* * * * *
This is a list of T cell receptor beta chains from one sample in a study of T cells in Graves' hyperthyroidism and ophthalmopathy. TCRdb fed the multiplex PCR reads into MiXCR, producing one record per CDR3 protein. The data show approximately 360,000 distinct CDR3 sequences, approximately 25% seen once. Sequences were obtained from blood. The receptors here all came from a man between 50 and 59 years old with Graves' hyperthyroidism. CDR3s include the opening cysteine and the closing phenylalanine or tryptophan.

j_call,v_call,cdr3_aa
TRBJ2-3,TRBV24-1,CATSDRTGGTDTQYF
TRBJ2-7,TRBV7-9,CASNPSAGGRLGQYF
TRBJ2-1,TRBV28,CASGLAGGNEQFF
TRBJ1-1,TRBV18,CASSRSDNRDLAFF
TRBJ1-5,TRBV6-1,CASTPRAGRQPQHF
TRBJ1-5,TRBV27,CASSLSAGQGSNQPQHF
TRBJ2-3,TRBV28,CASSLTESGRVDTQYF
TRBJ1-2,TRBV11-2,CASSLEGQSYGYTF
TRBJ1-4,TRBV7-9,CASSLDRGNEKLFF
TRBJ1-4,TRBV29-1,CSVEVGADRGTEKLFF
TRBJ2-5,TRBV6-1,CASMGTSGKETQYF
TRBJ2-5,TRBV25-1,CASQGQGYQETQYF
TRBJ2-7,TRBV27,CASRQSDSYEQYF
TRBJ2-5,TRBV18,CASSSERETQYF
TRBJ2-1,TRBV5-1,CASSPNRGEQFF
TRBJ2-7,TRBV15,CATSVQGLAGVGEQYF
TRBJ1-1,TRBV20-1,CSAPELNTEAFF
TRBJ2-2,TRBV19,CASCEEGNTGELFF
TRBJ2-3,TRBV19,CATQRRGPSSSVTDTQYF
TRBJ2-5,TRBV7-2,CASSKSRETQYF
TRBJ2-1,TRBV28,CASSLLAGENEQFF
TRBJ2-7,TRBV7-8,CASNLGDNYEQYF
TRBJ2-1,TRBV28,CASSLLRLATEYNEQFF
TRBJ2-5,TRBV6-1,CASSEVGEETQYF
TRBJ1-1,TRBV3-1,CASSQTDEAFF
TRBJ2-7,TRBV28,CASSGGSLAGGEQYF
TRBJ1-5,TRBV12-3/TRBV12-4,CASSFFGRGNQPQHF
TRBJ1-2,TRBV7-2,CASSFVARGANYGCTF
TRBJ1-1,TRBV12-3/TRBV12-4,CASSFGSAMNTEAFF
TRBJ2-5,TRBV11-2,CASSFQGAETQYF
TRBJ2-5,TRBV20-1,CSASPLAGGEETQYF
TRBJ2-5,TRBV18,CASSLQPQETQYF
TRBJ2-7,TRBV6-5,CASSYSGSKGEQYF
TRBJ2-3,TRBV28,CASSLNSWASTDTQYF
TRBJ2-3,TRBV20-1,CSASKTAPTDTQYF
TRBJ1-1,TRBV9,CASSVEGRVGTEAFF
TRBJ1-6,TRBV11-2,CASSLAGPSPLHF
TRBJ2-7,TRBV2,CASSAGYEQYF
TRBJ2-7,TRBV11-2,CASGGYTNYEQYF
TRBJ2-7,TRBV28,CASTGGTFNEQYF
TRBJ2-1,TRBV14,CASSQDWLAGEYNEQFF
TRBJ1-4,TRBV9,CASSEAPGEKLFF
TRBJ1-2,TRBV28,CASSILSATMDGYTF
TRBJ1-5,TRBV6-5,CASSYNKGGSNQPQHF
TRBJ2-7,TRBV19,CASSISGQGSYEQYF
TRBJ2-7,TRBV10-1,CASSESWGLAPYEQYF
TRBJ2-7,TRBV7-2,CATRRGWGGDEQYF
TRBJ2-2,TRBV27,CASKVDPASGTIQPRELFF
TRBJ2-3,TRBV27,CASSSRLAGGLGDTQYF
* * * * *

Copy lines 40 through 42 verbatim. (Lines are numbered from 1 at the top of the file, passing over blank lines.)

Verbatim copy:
TRBJ2-7,TRBV2,CASSAGYEQYF
TRBJ2-7,TRBV11-2,CASGGYTNYEQYF
TRBJ2-7,TRBV28,CASTGGTFNEQYF